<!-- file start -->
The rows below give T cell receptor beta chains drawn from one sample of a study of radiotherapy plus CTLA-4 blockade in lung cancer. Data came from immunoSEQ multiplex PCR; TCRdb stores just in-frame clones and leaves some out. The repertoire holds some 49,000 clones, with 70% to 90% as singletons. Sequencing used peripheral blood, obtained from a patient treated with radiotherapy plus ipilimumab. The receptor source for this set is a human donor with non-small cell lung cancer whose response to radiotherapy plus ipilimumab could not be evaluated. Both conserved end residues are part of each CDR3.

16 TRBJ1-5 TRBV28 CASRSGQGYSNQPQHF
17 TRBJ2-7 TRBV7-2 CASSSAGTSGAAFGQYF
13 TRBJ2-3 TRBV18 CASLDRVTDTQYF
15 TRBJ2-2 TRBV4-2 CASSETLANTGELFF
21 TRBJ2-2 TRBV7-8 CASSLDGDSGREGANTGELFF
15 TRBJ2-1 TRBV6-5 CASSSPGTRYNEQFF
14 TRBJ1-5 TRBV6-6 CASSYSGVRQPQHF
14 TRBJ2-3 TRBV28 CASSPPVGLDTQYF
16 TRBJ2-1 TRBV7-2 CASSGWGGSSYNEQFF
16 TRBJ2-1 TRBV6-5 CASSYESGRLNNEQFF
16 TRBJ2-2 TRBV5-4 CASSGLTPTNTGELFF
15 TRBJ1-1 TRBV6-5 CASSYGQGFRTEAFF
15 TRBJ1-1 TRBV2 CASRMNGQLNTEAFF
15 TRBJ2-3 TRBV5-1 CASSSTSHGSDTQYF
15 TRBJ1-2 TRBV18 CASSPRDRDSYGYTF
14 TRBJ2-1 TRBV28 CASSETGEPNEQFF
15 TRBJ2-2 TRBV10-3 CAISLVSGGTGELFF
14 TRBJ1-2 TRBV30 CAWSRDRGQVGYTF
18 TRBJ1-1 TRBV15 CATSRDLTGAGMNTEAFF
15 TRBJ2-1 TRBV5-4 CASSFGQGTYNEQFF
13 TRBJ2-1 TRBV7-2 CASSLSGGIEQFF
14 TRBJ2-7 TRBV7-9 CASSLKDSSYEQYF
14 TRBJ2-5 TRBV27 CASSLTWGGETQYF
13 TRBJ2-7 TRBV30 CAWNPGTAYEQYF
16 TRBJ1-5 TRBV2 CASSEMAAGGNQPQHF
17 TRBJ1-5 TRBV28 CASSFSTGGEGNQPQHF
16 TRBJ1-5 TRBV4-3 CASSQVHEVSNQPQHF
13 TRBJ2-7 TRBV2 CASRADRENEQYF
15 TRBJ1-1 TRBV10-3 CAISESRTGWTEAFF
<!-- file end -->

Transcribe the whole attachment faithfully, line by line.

The rows below give T cell receptor beta chains drawn from one sample of a study of radiotherapy plus CTLA-4 blockade in lung cancer. Data came from immunoSEQ multiplex PCR; TCRdb stores just in-frame clones and leaves some out. The repertoire holds some 49,000 clones, with 70% to 90% as singletons. Sequencing used peripheral blood, obtained from a patient treated with radiotherapy plus ipilimumab. The receptor source for this set is a human donor with non-small cell lung cancer whose response to radiotherapy plus ipilimumab could not be evaluated. Both conserved end residues are part of each CDR3.

16 TRBJ1-5 TRBV28 CASRSGQGYSNQPQHF
17 TRBJ2-7 TRBV7-2 CASSSAGTSGAAFGQYF
13 TRBJ2-3 TRBV18 CASLDRVTDTQYF
15 TRBJ2-2 TRBV4-2 CASSETLANTGELFF
21 TRBJ2-2 TRBV7-8 CASSLDGDSGREGANTGELFF
15 TRBJ2-1 TRBV6-5 CASSSPGTRYNEQFF
14 TRBJ1-5 TRBV6-6 CASSYSGVRQPQHF
14 TRBJ2-3 TRBV28 CASSPPVGLDTQYF
16 TRBJ2-1 TRBV7-2 CASSGWGGSSYNEQFF
16 TRBJ2-1 TRBV6-5 CASSYESGRLNNEQFF
16 TRBJ2-2 TRBV5-4 CASSGLTPTNTGELFF
15 TRBJ1-1 TRBV6-5 CASSYGQGFRTEAFF
15 TRBJ1-1 TRBV2 CASRMNGQLNTEAFF
15 TRBJ2-3 TRBV5-1 CASSSTSHGSDTQYF
15 TRBJ1-2 TRBV18 CASSPRDRDSYGYTF
14 TRBJ2-1 TRBV28 CASSETGEPNEQFF
15 TRBJ2-2 TRBV10-3 CAISLVSGGTGELFF
14 TRBJ1-2 TRBV30 CAWSRDRGQVGYTF
18 TRBJ1-1 TRBV15 CATSRDLTGAGMNTEAFF
15 TRBJ2-1 TRBV5-4 CASSFGQGTYNEQFF
13 TRBJ2-1 TRBV7-2 CASSLSGGIEQFF
14 TRBJ2-7 TRBV7-9 CASSLKDSSYEQYF
14 TRBJ2-5 TRBV27 CASSLTWGGETQYF
13 TRBJ2-7 TRBV30 CAWNPGTAYEQYF
16 TRBJ1-5 TRBV2 CASSEMAAGGNQPQHF
17 TRBJ1-5 TRBV28 CASSFSTGGEGNQPQHF
16 TRBJ1-5 TRBV4-3 CASSQVHEVSNQPQHF
13 TRBJ2-7 TRBV2 CASRADRENEQYF
15 TRBJ1-1 TRBV10-3 CAISESRTGWTEAFF